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The Q? Blog

How Magma Behaves when It Gets Gassed Up

by Devin Reese -- Nov 14, 2017
Devin Reese, smiling

Devin is the lead digital science writer for the Q?rius website. She writes and gathers media for the Smithsonian Science How? webcast series,...

The 2013 eruption of the Mount Etna in Italy sent materials skyward. Photo by gnuckx, public domain.
The 2013 eruption of the Mount Etna in Italy sent materials skyward. Photo by gnuckx, public domain.

Lava is the most famous hazard of volcanoes. It is featured in movies, and used to describe lamps, chocolate cakes, and mobile phone cases. But lava is only part of the volcano story. Lava is what we call magma when it flows out of a volcano, and magma is molten – or melted – rock. While you would not want to stand in lava, which can be as hot as 2,000°F, at a walking pace you could outrun the majority of lava flows. So, what’s so hazardous about a volcanic eruption?

Sometimes magma does not flow out of a volcano, but instead explodes. When that exploding mixture of hot gas, magma, and rock comes out, it is fast and unpredictable. In an explosive eruption, pieces of hardening magma and rock are spewed upward in a hot plume of gas. They range from the tiny particles that make up volcanic ash to chunks the size of cars. As the plume blows downwind, it drops materials like a hail storm, littering the landscape with volcanic rocks. A pyroclastic flow of hot gases carrying the heavier material may pick up speed as it sweeps down from the volcano. As the flow mixes with the surrounding air, lighter ash may get lofted up in a cloud and travel as far as thousands of miles. 

While the bigger chunks are an immediate hazard to people and wildlife around the volcano, the cloud of ash takes a long-term toll that can be devastating. The 1980 eruption of Mount St. Helens in Washington state produced a pyroclastic flow that scoured the landscape at speeds up to 600 miles per hour, and then lofted ash that settled on 11 states over the next few days. The 2010 eruption of Iceland’s Eyjafjallajökull volcano sparked electrical storms and an ash plume more than 5 miles high that spread over Europe and grounded airline travel for days.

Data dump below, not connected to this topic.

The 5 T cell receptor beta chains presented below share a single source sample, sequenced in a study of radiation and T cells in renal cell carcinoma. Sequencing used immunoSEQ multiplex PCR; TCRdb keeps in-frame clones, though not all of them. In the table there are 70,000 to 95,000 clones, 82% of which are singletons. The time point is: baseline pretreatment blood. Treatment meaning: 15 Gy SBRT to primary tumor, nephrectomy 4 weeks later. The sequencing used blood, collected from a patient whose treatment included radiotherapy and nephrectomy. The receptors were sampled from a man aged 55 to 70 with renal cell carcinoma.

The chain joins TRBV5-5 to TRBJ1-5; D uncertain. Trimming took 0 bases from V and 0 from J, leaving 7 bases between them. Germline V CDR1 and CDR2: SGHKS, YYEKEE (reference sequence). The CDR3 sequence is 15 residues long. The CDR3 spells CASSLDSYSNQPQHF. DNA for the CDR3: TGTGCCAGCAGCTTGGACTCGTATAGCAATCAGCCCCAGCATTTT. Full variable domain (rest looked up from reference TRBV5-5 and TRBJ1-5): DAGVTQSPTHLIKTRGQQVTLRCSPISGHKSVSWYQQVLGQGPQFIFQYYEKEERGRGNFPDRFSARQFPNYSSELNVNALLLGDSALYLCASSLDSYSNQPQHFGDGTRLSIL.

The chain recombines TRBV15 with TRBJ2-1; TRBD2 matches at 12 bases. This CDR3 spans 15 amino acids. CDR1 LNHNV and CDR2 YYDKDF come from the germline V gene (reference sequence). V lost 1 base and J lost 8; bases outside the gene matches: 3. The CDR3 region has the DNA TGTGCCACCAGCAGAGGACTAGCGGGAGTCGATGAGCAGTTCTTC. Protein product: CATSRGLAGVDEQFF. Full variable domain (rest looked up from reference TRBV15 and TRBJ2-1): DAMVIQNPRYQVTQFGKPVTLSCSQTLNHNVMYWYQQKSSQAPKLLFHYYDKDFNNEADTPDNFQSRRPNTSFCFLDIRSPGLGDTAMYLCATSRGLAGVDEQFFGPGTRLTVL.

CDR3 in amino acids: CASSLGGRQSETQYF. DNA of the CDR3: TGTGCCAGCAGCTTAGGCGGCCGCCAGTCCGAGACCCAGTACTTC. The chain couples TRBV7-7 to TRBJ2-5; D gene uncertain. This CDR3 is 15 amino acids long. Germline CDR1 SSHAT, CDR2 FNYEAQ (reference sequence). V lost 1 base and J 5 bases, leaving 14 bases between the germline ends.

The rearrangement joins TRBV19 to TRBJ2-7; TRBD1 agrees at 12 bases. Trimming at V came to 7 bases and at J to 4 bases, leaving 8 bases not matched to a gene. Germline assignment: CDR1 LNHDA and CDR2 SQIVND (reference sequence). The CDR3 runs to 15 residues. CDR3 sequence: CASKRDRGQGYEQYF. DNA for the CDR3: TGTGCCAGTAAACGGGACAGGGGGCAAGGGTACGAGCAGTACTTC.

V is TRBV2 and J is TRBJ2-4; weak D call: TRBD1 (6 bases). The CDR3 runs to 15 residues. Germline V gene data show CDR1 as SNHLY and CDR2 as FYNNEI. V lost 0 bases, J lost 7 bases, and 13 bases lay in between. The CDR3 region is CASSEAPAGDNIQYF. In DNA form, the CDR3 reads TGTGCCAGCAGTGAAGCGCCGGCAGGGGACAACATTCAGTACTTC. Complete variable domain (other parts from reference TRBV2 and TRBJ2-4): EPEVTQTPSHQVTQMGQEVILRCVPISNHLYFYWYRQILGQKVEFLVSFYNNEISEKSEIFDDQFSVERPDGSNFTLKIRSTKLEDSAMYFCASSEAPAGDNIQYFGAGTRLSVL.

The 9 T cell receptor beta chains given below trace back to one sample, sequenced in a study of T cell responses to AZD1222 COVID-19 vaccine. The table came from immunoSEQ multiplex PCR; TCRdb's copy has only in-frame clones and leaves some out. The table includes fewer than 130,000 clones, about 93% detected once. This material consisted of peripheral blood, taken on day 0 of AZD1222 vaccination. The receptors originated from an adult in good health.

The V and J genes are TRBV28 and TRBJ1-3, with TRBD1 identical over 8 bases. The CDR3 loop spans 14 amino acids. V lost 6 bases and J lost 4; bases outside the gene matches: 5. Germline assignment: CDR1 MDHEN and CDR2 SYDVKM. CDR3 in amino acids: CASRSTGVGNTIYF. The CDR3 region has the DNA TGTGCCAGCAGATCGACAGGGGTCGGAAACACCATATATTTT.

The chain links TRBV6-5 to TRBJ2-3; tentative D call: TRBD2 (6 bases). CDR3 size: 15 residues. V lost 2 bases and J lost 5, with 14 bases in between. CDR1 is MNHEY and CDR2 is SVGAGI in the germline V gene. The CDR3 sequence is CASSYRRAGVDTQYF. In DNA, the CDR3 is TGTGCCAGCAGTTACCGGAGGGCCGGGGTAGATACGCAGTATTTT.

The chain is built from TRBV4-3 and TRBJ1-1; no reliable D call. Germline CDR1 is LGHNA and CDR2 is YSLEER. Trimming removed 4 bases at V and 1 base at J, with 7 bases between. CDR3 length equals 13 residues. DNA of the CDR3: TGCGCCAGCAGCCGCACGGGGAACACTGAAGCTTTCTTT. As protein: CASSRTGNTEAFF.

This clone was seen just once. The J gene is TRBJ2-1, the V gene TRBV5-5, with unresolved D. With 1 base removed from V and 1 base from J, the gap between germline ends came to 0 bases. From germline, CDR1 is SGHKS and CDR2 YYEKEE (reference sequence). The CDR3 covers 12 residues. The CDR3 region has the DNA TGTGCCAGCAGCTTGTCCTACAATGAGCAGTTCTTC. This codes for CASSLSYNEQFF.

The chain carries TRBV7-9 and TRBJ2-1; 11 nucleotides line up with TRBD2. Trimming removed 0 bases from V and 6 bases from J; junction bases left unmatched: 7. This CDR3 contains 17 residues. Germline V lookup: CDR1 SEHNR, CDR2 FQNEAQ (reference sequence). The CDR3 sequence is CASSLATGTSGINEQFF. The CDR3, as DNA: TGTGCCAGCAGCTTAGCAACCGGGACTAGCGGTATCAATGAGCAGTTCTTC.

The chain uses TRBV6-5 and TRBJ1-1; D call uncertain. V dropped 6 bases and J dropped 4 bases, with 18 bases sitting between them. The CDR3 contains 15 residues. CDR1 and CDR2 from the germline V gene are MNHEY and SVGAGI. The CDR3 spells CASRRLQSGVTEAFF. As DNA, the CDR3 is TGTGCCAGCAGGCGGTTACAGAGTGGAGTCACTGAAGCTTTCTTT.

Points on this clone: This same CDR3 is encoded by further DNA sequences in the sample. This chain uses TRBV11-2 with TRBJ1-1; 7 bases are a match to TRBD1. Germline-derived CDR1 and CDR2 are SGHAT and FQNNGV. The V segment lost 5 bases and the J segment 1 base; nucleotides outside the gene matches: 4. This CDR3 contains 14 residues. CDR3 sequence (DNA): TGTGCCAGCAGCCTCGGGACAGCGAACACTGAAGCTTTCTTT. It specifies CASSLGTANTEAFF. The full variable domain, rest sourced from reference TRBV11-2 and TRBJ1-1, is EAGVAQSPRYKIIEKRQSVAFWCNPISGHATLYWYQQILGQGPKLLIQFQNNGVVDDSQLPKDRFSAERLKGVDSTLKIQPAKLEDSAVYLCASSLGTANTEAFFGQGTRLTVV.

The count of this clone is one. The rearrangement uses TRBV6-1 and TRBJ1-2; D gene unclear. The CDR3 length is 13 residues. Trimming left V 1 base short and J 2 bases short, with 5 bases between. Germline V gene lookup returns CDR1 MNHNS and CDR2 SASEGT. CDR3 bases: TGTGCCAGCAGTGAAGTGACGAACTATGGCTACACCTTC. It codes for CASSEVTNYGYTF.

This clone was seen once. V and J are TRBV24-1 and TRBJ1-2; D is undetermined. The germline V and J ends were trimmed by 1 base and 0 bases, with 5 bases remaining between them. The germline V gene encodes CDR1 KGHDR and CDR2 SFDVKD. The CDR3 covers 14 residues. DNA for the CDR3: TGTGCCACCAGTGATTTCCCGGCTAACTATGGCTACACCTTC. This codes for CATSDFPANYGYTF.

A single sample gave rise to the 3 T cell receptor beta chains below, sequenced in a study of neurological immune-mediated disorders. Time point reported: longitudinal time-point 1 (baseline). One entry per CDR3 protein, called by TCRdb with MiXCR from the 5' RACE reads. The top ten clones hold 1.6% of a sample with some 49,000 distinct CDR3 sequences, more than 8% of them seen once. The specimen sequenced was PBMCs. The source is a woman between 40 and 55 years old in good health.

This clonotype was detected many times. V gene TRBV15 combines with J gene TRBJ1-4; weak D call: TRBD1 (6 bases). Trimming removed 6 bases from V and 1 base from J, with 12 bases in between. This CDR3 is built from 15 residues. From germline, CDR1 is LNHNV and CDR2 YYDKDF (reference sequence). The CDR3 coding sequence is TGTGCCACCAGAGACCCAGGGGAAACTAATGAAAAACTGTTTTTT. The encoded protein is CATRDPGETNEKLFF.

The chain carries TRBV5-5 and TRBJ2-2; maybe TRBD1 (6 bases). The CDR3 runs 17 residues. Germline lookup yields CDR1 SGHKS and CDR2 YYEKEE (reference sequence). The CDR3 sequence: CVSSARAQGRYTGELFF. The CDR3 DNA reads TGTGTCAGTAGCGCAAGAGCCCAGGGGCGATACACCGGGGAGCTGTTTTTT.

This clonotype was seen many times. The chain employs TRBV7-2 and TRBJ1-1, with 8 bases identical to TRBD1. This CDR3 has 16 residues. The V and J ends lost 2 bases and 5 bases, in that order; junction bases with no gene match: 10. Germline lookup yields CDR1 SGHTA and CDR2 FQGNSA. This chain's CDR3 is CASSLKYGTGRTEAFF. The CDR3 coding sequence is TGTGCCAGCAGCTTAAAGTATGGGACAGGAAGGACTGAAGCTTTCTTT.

Lasers in simulator used by Ben Andrews to model volcanic eruptions. Photo by Ben Andrews, Smithsonian.Geologists who study volcanoes – volcanologists – are trying to better understand the behavior of these pyroclastic currents. Given the danger of capturing data directly from an explosive eruption, volcanologists such as Smithsonian’s Dr. Ben Andrews have found ways to capture data from a distance and simulate flows in laboratories. Ben’s Eruption Simulator uses laser beams and talcum powder to observe how erupted materials get distributed upward and outward in different scenarios.  

Learn more about Ben’s volcano research by watching the "Smithsonian Science How" webcast video, How Volcanic Eruptions Send Materials Up and Out. You can also get teaching resources to use with the webcast.

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